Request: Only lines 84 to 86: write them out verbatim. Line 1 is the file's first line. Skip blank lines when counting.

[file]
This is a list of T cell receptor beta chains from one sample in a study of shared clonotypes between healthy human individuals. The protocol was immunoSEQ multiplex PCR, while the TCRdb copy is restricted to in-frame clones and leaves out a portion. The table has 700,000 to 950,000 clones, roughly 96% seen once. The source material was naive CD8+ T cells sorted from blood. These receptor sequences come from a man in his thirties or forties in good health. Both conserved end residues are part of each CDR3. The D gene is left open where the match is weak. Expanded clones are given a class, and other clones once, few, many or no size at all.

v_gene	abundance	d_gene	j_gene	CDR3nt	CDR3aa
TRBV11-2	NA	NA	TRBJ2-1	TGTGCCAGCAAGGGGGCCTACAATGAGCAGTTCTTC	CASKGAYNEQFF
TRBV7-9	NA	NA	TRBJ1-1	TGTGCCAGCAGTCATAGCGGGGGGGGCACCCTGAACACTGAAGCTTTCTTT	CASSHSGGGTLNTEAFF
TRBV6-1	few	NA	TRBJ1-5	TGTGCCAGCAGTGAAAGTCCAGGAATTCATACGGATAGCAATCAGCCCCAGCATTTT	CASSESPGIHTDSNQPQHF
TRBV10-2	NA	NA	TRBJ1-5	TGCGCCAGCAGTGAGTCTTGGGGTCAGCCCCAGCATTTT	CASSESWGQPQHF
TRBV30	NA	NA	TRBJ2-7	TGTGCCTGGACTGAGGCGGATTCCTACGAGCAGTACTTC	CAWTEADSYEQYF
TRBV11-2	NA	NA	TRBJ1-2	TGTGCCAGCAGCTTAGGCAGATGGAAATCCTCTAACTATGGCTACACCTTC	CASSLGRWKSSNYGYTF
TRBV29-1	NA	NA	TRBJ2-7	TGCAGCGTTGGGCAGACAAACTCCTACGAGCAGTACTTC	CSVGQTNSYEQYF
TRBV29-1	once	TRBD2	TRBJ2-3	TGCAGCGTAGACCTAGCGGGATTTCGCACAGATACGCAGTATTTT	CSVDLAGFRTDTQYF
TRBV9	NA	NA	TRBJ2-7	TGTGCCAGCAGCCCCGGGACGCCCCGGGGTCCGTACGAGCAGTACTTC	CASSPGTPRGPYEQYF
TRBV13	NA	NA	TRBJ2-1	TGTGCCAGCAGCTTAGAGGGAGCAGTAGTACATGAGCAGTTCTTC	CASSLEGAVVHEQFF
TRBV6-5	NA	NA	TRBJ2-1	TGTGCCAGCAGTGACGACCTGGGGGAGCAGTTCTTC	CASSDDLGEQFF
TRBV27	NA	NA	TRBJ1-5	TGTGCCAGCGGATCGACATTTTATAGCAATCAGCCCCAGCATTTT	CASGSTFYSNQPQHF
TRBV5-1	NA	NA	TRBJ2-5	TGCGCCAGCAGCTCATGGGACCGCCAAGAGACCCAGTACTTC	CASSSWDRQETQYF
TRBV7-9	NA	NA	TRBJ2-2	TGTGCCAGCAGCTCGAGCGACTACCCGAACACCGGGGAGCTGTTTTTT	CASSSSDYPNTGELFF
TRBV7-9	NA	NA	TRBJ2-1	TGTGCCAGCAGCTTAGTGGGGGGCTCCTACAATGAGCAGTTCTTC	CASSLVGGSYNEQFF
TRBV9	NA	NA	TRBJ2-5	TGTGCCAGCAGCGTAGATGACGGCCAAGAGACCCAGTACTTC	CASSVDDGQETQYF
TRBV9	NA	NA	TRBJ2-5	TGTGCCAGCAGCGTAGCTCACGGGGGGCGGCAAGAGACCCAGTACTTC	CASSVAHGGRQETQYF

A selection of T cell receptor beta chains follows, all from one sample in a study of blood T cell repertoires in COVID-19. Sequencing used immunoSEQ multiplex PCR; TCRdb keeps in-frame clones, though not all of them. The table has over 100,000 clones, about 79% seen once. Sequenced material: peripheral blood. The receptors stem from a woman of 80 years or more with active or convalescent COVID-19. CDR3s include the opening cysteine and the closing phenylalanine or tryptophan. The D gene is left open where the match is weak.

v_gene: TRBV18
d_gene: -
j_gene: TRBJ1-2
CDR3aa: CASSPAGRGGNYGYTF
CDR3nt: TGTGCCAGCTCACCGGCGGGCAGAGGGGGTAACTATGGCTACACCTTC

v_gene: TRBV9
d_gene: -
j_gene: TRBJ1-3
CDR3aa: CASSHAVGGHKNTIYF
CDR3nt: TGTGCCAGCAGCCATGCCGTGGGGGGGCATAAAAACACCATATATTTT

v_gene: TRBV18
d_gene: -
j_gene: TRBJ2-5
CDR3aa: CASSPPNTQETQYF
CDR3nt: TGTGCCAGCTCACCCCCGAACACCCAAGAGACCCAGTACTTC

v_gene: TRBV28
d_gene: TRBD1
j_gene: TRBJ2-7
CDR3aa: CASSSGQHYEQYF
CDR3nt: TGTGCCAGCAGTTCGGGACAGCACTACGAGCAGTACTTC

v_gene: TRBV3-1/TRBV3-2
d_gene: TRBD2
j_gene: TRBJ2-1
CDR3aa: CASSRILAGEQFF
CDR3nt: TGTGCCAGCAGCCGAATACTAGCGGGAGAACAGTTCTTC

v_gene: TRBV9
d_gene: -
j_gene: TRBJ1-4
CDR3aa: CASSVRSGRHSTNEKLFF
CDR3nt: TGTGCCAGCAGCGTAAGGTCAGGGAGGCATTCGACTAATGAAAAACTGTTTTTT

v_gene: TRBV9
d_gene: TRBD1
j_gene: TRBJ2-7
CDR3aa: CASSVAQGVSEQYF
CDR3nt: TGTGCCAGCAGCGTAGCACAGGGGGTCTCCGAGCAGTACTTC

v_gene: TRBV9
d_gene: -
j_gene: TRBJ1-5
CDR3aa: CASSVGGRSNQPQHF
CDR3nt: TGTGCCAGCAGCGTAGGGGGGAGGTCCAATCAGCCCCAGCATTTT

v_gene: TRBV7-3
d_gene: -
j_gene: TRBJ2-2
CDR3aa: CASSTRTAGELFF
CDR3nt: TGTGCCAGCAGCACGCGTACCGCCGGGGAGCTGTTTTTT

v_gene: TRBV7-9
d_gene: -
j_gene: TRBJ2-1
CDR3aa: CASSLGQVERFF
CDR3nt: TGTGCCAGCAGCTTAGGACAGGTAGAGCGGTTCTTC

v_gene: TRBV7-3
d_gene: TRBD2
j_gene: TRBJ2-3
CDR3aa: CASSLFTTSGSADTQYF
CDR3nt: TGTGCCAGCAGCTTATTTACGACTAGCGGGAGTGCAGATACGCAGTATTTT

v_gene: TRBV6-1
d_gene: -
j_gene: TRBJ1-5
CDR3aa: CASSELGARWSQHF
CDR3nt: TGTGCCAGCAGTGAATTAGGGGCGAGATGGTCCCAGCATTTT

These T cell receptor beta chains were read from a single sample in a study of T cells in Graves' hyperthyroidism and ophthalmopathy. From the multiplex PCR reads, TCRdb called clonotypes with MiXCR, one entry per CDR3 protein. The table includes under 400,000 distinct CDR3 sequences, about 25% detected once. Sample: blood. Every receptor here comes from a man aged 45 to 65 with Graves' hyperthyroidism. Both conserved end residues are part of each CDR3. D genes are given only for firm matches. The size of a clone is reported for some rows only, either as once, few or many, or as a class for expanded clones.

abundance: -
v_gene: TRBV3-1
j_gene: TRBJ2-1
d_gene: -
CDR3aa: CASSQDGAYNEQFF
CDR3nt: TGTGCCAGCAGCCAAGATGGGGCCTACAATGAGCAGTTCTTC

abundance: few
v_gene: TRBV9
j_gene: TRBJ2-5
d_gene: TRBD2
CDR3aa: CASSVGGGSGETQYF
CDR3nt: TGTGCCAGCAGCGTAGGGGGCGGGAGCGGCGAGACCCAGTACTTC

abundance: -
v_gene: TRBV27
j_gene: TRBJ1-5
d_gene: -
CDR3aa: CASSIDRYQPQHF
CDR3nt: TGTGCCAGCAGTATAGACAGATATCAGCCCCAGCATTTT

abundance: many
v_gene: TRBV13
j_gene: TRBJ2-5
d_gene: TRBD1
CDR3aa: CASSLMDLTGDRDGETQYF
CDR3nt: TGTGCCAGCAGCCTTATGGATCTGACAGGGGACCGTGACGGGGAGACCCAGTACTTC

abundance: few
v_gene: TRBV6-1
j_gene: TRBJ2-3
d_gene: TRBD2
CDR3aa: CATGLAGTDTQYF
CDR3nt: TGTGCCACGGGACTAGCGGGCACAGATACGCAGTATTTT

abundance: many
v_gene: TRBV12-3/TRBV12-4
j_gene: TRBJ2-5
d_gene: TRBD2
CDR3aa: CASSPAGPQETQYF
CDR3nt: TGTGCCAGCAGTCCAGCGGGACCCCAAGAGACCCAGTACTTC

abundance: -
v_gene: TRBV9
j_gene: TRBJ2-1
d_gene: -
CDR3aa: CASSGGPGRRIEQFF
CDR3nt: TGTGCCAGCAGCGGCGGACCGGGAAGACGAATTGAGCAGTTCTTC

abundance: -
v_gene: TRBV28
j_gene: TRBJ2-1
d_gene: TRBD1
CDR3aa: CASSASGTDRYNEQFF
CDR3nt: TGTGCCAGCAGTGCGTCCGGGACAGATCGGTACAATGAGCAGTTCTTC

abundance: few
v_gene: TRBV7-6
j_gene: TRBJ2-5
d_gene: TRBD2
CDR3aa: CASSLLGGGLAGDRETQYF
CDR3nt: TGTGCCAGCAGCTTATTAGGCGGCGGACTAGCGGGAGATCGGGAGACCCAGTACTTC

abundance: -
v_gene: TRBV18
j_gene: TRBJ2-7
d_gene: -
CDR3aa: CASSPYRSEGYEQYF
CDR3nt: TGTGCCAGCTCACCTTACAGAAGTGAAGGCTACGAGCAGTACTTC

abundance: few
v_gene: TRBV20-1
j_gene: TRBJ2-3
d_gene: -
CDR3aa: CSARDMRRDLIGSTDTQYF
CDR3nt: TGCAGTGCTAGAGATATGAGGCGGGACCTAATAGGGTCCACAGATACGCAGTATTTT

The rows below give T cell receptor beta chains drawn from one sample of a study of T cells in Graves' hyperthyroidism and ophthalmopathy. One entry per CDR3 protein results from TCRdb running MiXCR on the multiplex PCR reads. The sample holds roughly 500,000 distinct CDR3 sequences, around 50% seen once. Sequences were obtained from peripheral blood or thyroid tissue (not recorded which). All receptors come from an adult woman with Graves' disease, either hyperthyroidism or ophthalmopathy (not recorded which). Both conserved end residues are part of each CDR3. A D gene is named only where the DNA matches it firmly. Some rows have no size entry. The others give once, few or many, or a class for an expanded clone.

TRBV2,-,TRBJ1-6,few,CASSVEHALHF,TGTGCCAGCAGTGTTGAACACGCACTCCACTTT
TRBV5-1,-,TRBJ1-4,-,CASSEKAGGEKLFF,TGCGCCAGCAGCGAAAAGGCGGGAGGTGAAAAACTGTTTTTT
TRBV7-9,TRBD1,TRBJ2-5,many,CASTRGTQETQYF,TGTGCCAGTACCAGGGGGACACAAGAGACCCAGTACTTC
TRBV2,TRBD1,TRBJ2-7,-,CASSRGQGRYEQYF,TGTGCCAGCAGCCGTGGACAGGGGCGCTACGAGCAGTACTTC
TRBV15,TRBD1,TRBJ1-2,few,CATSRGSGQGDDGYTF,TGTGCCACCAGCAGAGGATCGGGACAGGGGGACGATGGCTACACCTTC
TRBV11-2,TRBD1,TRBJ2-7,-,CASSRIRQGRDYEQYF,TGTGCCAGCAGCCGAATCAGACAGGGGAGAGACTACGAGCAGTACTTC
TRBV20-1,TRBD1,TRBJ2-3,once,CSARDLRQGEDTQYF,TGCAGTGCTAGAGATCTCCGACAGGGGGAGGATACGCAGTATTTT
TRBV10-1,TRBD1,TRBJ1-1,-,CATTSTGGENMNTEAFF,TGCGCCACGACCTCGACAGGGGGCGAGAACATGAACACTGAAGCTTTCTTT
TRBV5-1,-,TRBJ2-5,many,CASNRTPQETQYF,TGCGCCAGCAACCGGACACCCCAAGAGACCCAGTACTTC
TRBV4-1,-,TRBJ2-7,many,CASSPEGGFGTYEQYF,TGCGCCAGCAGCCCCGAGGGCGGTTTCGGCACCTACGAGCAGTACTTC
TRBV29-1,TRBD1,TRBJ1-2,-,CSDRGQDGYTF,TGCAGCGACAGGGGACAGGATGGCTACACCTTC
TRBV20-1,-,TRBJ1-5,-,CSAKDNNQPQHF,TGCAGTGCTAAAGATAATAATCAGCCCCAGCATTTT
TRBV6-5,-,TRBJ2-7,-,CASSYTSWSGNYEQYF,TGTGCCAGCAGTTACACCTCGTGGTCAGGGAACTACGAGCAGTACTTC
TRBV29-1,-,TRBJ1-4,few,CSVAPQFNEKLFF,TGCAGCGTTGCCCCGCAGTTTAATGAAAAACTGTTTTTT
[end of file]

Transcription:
j_gene: TRBJ2-1
d_gene: -
CDR3aa: CASSQDGAYNEQFF